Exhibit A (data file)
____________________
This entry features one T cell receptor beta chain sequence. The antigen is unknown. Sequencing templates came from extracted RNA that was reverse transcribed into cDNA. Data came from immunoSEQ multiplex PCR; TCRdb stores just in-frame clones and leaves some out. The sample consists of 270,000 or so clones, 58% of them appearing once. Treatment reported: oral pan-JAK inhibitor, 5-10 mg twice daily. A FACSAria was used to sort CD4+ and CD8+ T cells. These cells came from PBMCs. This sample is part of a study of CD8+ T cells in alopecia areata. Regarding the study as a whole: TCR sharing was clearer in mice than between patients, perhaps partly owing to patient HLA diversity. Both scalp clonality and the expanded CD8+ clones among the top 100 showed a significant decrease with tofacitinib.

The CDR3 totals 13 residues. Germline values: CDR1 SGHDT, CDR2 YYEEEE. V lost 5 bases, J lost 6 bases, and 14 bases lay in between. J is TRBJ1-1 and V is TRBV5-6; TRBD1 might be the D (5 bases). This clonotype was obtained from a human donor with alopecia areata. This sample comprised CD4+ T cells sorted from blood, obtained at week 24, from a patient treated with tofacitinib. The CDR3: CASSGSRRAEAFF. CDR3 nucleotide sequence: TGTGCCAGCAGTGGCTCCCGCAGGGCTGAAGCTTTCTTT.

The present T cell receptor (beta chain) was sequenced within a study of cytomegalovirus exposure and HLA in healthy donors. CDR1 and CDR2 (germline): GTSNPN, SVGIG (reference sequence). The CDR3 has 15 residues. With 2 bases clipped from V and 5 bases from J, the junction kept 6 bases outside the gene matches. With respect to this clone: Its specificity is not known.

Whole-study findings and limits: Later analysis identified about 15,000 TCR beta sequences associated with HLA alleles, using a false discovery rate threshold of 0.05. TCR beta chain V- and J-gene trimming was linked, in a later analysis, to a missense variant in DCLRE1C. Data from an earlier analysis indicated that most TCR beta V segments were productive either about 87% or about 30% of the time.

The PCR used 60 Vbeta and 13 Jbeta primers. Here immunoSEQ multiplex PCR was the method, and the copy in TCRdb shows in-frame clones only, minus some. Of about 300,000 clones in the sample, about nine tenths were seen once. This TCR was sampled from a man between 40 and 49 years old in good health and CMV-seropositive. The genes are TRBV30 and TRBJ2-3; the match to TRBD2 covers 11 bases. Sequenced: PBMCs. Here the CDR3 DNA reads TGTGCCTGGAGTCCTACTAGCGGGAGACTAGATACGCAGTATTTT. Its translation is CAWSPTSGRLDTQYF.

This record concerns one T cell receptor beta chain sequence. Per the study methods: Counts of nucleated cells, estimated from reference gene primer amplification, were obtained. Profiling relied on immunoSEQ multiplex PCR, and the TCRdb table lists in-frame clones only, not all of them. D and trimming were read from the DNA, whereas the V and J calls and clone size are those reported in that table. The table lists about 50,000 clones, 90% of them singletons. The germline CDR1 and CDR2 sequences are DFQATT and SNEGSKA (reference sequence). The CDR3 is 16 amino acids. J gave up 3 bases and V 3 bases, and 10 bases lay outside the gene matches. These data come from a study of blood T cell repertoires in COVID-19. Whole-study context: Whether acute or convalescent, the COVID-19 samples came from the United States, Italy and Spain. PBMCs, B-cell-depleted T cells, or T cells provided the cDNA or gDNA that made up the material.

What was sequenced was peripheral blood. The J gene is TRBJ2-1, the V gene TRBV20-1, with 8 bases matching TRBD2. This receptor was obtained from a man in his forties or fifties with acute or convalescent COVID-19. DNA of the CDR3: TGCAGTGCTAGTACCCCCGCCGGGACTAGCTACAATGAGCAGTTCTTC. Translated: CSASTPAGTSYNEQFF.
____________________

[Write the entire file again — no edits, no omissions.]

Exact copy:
This entry features one T cell receptor beta chain sequence. The antigen is unknown. Sequencing templates came from extracted RNA that was reverse transcribed into cDNA. Data came from immunoSEQ multiplex PCR; TCRdb stores just in-frame clones and leaves some out. The sample consists of 270,000 or so clones, 58% of them appearing once. Treatment reported: oral pan-JAK inhibitor, 5-10 mg twice daily. A FACSAria was used to sort CD4+ and CD8+ T cells. These cells came from PBMCs. This sample is part of a study of CD8+ T cells in alopecia areata. Regarding the study as a whole: TCR sharing was clearer in mice than between patients, perhaps partly owing to patient HLA diversity. Both scalp clonality and the expanded CD8+ clones among the top 100 showed a significant decrease with tofacitinib.

The CDR3 totals 13 residues. Germline values: CDR1 SGHDT, CDR2 YYEEEE. V lost 5 bases, J lost 6 bases, and 14 bases lay in between. J is TRBJ1-1 and V is TRBV5-6; TRBD1 might be the D (5 bases). This clonotype was obtained from a human donor with alopecia areata. This sample comprised CD4+ T cells sorted from blood, obtained at week 24, from a patient treated with tofacitinib. The CDR3: CASSGSRRAEAFF. CDR3 nucleotide sequence: TGTGCCAGCAGTGGCTCCCGCAGGGCTGAAGCTTTCTTT.

The present T cell receptor (beta chain) was sequenced within a study of cytomegalovirus exposure and HLA in healthy donors. CDR1 and CDR2 (germline): GTSNPN, SVGIG (reference sequence). The CDR3 has 15 residues. With 2 bases clipped from V and 5 bases from J, the junction kept 6 bases outside the gene matches. With respect to this clone: Its specificity is not known.

Whole-study findings and limits: Later analysis identified about 15,000 TCR beta sequences associated with HLA alleles, using a false discovery rate threshold of 0.05. TCR beta chain V- and J-gene trimming was linked, in a later analysis, to a missense variant in DCLRE1C. Data from an earlier analysis indicated that most TCR beta V segments were productive either about 87% or about 30% of the time.

The PCR used 60 Vbeta and 13 Jbeta primers. Here immunoSEQ multiplex PCR was the method, and the copy in TCRdb shows in-frame clones only, minus some. Of about 300,000 clones in the sample, about nine tenths were seen once. This TCR was sampled from a man between 40 and 49 years old in good health and CMV-seropositive. The genes are TRBV30 and TRBJ2-3; the match to TRBD2 covers 11 bases. Sequenced: PBMCs. Here the CDR3 DNA reads TGTGCCTGGAGTCCTACTAGCGGGAGACTAGATACGCAGTATTTT. Its translation is CAWSPTSGRLDTQYF.

This record concerns one T cell receptor beta chain sequence. Per the study methods: Counts of nucleated cells, estimated from reference gene primer amplification, were obtained. Profiling relied on immunoSEQ multiplex PCR, and the TCRdb table lists in-frame clones only, not all of them. D and trimming were read from the DNA, whereas the V and J calls and clone size are those reported in that table. The table lists about 50,000 clones, 90% of them singletons. The germline CDR1 and CDR2 sequences are DFQATT and SNEGSKA (reference sequence). The CDR3 is 16 amino acids. J gave up 3 bases and V 3 bases, and 10 bases lay outside the gene matches. These data come from a study of blood T cell repertoires in COVID-19. Whole-study context: Whether acute or convalescent, the COVID-19 samples came from the United States, Italy and Spain. PBMCs, B-cell-depleted T cells, or T cells provided the cDNA or gDNA that made up the material.

What was sequenced was peripheral blood. The J gene is TRBJ2-1, the V gene TRBV20-1, with 8 bases matching TRBD2. This receptor was obtained from a man in his forties or fifties with acute or convalescent COVID-19. DNA of the CDR3: TGCAGTGCTAGTACCCCCGCCGGGACTAGCTACAATGAGCAGTTCTTC. Translated: CSASTPAGTSYNEQFF.